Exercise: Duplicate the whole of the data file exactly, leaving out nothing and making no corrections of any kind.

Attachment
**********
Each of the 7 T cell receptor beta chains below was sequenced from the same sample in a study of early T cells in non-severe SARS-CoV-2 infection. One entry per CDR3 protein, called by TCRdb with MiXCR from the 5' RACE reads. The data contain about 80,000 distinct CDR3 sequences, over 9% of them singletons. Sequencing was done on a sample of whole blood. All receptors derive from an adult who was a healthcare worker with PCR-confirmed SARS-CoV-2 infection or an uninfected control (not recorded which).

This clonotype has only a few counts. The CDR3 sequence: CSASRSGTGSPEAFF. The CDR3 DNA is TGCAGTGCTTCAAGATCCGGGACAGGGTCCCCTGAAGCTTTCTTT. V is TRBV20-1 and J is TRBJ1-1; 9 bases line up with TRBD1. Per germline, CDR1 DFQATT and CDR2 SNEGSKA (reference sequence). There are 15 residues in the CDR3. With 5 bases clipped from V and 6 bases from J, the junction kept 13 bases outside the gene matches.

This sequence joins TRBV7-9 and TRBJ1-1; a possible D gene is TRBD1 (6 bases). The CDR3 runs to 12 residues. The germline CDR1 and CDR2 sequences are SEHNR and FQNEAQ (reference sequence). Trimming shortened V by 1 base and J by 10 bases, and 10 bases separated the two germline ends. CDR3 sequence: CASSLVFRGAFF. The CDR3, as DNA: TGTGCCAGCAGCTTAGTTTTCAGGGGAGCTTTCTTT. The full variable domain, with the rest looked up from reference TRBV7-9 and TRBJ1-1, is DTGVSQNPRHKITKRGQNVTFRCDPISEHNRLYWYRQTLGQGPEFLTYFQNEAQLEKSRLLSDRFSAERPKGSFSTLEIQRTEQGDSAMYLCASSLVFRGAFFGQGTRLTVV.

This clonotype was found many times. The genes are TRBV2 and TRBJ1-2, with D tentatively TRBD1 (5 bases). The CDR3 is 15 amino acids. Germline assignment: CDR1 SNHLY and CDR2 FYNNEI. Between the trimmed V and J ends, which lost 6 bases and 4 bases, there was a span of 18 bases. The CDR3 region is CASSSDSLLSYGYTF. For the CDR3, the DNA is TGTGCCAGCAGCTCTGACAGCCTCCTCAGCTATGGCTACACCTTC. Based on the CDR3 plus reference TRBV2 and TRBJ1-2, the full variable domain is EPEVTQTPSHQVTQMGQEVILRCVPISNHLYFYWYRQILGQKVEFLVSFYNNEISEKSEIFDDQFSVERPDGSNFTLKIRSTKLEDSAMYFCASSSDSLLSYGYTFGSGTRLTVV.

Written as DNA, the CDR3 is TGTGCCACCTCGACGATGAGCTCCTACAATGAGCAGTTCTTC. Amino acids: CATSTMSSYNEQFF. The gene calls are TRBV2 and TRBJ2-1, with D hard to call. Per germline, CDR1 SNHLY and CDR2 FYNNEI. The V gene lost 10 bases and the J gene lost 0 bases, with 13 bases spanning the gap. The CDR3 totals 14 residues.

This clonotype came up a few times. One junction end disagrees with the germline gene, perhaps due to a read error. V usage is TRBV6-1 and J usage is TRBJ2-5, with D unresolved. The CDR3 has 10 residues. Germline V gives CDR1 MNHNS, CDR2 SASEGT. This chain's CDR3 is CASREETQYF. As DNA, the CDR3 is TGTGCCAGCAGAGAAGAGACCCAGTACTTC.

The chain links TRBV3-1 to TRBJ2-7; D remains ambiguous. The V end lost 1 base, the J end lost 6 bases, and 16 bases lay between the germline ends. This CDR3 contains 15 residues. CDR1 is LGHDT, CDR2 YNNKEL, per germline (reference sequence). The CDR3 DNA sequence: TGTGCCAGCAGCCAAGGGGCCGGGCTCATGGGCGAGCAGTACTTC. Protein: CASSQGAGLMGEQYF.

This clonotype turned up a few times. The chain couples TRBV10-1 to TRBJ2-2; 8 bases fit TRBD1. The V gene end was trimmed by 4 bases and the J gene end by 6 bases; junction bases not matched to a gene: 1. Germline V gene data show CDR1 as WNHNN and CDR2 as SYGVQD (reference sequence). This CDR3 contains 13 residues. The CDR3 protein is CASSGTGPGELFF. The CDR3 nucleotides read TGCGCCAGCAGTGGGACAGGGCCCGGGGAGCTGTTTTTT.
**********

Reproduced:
Each of the 7 T cell receptor beta chains below was sequenced from the same sample in a study of early T cells in non-severe SARS-CoV-2 infection. One entry per CDR3 protein, called by TCRdb with MiXCR from the 5' RACE reads. The data contain about 80,000 distinct CDR3 sequences, over 9% of them singletons. Sequencing was done on a sample of whole blood. All receptors derive from an adult who was a healthcare worker with PCR-confirmed SARS-CoV-2 infection or an uninfected control (not recorded which).

This clonotype has only a few counts. The CDR3 sequence: CSASRSGTGSPEAFF. The CDR3 DNA is TGCAGTGCTTCAAGATCCGGGACAGGGTCCCCTGAAGCTTTCTTT. V is TRBV20-1 and J is TRBJ1-1; 9 bases line up with TRBD1. Per germline, CDR1 DFQATT and CDR2 SNEGSKA (reference sequence). There are 15 residues in the CDR3. With 5 bases clipped from V and 6 bases from J, the junction kept 13 bases outside the gene matches.

This sequence joins TRBV7-9 and TRBJ1-1; a possible D gene is TRBD1 (6 bases). The CDR3 runs to 12 residues. The germline CDR1 and CDR2 sequences are SEHNR and FQNEAQ (reference sequence). Trimming shortened V by 1 base and J by 10 bases, and 10 bases separated the two germline ends. CDR3 sequence: CASSLVFRGAFF. The CDR3, as DNA: TGTGCCAGCAGCTTAGTTTTCAGGGGAGCTTTCTTT. The full variable domain, with the rest looked up from reference TRBV7-9 and TRBJ1-1, is DTGVSQNPRHKITKRGQNVTFRCDPISEHNRLYWYRQTLGQGPEFLTYFQNEAQLEKSRLLSDRFSAERPKGSFSTLEIQRTEQGDSAMYLCASSLVFRGAFFGQGTRLTVV.

This clonotype was found many times. The genes are TRBV2 and TRBJ1-2, with D tentatively TRBD1 (5 bases). The CDR3 is 15 amino acids. Germline assignment: CDR1 SNHLY and CDR2 FYNNEI. Between the trimmed V and J ends, which lost 6 bases and 4 bases, there was a span of 18 bases. The CDR3 region is CASSSDSLLSYGYTF. For the CDR3, the DNA is TGTGCCAGCAGCTCTGACAGCCTCCTCAGCTATGGCTACACCTTC. Based on the CDR3 plus reference TRBV2 and TRBJ1-2, the full variable domain is EPEVTQTPSHQVTQMGQEVILRCVPISNHLYFYWYRQILGQKVEFLVSFYNNEISEKSEIFDDQFSVERPDGSNFTLKIRSTKLEDSAMYFCASSSDSLLSYGYTFGSGTRLTVV.

Written as DNA, the CDR3 is TGTGCCACCTCGACGATGAGCTCCTACAATGAGCAGTTCTTC. Amino acids: CATSTMSSYNEQFF. The gene calls are TRBV2 and TRBJ2-1, with D hard to call. Per germline, CDR1 SNHLY and CDR2 FYNNEI. The V gene lost 10 bases and the J gene lost 0 bases, with 13 bases spanning the gap. The CDR3 totals 14 residues.

This clonotype came up a few times. One junction end disagrees with the germline gene, perhaps due to a read error. V usage is TRBV6-1 and J usage is TRBJ2-5, with D unresolved. The CDR3 has 10 residues. Germline V gives CDR1 MNHNS, CDR2 SASEGT. This chain's CDR3 is CASREETQYF. As DNA, the CDR3 is TGTGCCAGCAGAGAAGAGACCCAGTACTTC.

The chain links TRBV3-1 to TRBJ2-7; D remains ambiguous. The V end lost 1 base, the J end lost 6 bases, and 16 bases lay between the germline ends. This CDR3 contains 15 residues. CDR1 is LGHDT, CDR2 YNNKEL, per germline (reference sequence). The CDR3 DNA sequence: TGTGCCAGCAGCCAAGGGGCCGGGCTCATGGGCGAGCAGTACTTC. Protein: CASSQGAGLMGEQYF.

This clonotype turned up a few times. The chain couples TRBV10-1 to TRBJ2-2; 8 bases fit TRBD1. The V gene end was trimmed by 4 bases and the J gene end by 6 bases; junction bases not matched to a gene: 1. Germline V gene data show CDR1 as WNHNN and CDR2 as SYGVQD (reference sequence). This CDR3 contains 13 residues. The CDR3 protein is CASSGTGPGELFF. The CDR3 nucleotides read TGCGCCAGCAGTGGGACAGGGCCCGGGGAGCTGTTTTTT.